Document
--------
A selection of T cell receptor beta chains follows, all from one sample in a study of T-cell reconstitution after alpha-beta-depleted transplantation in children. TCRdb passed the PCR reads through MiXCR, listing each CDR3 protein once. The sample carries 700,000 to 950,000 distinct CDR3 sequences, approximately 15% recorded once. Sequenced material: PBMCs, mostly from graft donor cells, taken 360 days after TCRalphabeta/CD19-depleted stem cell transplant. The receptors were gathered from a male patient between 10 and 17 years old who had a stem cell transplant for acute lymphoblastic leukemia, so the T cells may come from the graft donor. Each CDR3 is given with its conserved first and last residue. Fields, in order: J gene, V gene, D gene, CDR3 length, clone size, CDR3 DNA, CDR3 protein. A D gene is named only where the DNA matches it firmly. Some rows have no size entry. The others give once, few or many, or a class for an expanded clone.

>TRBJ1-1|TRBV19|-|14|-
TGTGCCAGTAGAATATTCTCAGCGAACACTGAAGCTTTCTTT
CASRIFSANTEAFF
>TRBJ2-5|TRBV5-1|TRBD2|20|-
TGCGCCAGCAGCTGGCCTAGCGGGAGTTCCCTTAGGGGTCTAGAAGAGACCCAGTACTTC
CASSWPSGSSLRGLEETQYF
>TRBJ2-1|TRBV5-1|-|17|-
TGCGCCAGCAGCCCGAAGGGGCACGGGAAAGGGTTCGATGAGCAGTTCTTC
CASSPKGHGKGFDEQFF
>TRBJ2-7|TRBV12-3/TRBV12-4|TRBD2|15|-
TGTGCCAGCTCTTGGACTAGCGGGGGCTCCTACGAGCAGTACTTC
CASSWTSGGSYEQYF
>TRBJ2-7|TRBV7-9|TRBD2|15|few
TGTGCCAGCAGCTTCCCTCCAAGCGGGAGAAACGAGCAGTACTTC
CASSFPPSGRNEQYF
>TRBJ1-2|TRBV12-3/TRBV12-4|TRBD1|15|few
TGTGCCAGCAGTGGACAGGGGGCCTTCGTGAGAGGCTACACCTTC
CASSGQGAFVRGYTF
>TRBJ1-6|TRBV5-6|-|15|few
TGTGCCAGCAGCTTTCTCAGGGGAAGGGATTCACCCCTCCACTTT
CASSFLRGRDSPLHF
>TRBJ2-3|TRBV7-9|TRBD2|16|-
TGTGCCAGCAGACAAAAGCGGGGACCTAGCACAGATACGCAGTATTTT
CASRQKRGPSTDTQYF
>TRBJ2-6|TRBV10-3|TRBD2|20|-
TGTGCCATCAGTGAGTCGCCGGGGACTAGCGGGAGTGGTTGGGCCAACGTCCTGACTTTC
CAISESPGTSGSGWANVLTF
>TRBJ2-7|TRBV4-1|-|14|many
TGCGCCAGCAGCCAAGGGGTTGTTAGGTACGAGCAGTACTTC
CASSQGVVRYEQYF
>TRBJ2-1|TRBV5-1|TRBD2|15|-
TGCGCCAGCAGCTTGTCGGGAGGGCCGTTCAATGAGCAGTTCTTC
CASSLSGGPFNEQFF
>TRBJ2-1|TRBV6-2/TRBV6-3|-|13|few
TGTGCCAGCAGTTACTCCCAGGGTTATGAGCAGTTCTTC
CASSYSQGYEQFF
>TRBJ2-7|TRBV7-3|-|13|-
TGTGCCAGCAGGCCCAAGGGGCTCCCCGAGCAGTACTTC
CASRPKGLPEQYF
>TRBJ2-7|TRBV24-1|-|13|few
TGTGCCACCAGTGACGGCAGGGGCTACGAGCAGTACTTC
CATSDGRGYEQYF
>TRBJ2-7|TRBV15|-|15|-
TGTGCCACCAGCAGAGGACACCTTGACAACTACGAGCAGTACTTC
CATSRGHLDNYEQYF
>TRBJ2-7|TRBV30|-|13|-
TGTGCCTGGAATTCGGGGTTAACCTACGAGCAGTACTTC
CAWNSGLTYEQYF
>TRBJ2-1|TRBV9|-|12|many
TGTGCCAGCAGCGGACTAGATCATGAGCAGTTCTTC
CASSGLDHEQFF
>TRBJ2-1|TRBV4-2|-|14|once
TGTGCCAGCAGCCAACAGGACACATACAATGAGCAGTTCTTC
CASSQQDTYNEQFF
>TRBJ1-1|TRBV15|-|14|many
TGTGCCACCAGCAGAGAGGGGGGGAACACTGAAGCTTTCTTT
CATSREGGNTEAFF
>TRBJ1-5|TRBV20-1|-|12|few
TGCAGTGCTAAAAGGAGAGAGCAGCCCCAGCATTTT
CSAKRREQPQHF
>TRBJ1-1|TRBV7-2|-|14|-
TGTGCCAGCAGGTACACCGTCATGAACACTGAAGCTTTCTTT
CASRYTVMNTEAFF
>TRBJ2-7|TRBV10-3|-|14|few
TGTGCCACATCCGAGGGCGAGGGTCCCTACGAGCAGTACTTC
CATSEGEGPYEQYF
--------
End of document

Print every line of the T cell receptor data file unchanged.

A selection of T cell receptor beta chains follows, all from one sample in a study of T-cell reconstitution after alpha-beta-depleted transplantation in children. TCRdb passed the PCR reads through MiXCR, listing each CDR3 protein once. The sample carries 700,000 to 950,000 distinct CDR3 sequences, approximately 15% recorded once. Sequenced material: PBMCs, mostly from graft donor cells, taken 360 days after TCRalphabeta/CD19-depleted stem cell transplant. The receptors were gathered from a male patient between 10 and 17 years old who had a stem cell transplant for acute lymphoblastic leukemia, so the T cells may come from the graft donor. Each CDR3 is given with its conserved first and last residue. Fields, in order: J gene, V gene, D gene, CDR3 length, clone size, CDR3 DNA, CDR3 protein. A D gene is named only where the DNA matches it firmly. Some rows have no size entry. The others give once, few or many, or a class for an expanded clone.

>TRBJ1-1|TRBV19|-|14|-
TGTGCCAGTAGAATATTCTCAGCGAACACTGAAGCTTTCTTT
CASRIFSANTEAFF
>TRBJ2-5|TRBV5-1|TRBD2|20|-
TGCGCCAGCAGCTGGCCTAGCGGGAGTTCCCTTAGGGGTCTAGAAGAGACCCAGTACTTC
CASSWPSGSSLRGLEETQYF
>TRBJ2-1|TRBV5-1|-|17|-
TGCGCCAGCAGCCCGAAGGGGCACGGGAAAGGGTTCGATGAGCAGTTCTTC
CASSPKGHGKGFDEQFF
>TRBJ2-7|TRBV12-3/TRBV12-4|TRBD2|15|-
TGTGCCAGCTCTTGGACTAGCGGGGGCTCCTACGAGCAGTACTTC
CASSWTSGGSYEQYF
>TRBJ2-7|TRBV7-9|TRBD2|15|few
TGTGCCAGCAGCTTCCCTCCAAGCGGGAGAAACGAGCAGTACTTC
CASSFPPSGRNEQYF
>TRBJ1-2|TRBV12-3/TRBV12-4|TRBD1|15|few
TGTGCCAGCAGTGGACAGGGGGCCTTCGTGAGAGGCTACACCTTC
CASSGQGAFVRGYTF
>TRBJ1-6|TRBV5-6|-|15|few
TGTGCCAGCAGCTTTCTCAGGGGAAGGGATTCACCCCTCCACTTT
CASSFLRGRDSPLHF
>TRBJ2-3|TRBV7-9|TRBD2|16|-
TGTGCCAGCAGACAAAAGCGGGGACCTAGCACAGATACGCAGTATTTT
CASRQKRGPSTDTQYF
>TRBJ2-6|TRBV10-3|TRBD2|20|-
TGTGCCATCAGTGAGTCGCCGGGGACTAGCGGGAGTGGTTGGGCCAACGTCCTGACTTTC
CAISESPGTSGSGWANVLTF
>TRBJ2-7|TRBV4-1|-|14|many
TGCGCCAGCAGCCAAGGGGTTGTTAGGTACGAGCAGTACTTC
CASSQGVVRYEQYF
>TRBJ2-1|TRBV5-1|TRBD2|15|-
TGCGCCAGCAGCTTGTCGGGAGGGCCGTTCAATGAGCAGTTCTTC
CASSLSGGPFNEQFF
>TRBJ2-1|TRBV6-2/TRBV6-3|-|13|few
TGTGCCAGCAGTTACTCCCAGGGTTATGAGCAGTTCTTC
CASSYSQGYEQFF
>TRBJ2-7|TRBV7-3|-|13|-
TGTGCCAGCAGGCCCAAGGGGCTCCCCGAGCAGTACTTC
CASRPKGLPEQYF
>TRBJ2-7|TRBV24-1|-|13|few
TGTGCCACCAGTGACGGCAGGGGCTACGAGCAGTACTTC
CATSDGRGYEQYF
>TRBJ2-7|TRBV15|-|15|-
TGTGCCACCAGCAGAGGACACCTTGACAACTACGAGCAGTACTTC
CATSRGHLDNYEQYF
>TRBJ2-7|TRBV30|-|13|-
TGTGCCTGGAATTCGGGGTTAACCTACGAGCAGTACTTC
CAWNSGLTYEQYF
>TRBJ2-1|TRBV9|-|12|many
TGTGCCAGCAGCGGACTAGATCATGAGCAGTTCTTC
CASSGLDHEQFF
>TRBJ2-1|TRBV4-2|-|14|once
TGTGCCAGCAGCCAACAGGACACATACAATGAGCAGTTCTTC
CASSQQDTYNEQFF
>TRBJ1-1|TRBV15|-|14|many
TGTGCCACCAGCAGAGAGGGGGGGAACACTGAAGCTTTCTTT
CATSREGGNTEAFF
>TRBJ1-5|TRBV20-1|-|12|few
TGCAGTGCTAAAAGGAGAGAGCAGCCCCAGCATTTT
CSAKRREQPQHF
>TRBJ1-1|TRBV7-2|-|14|-
TGTGCCAGCAGGTACACCGTCATGAACACTGAAGCTTTCTTT
CASRYTVMNTEAFF
>TRBJ2-7|TRBV10-3|-|14|few
TGTGCCACATCCGAGGGCGAGGGTCCCTACGAGCAGTACTTC
CATSEGEGPYEQYF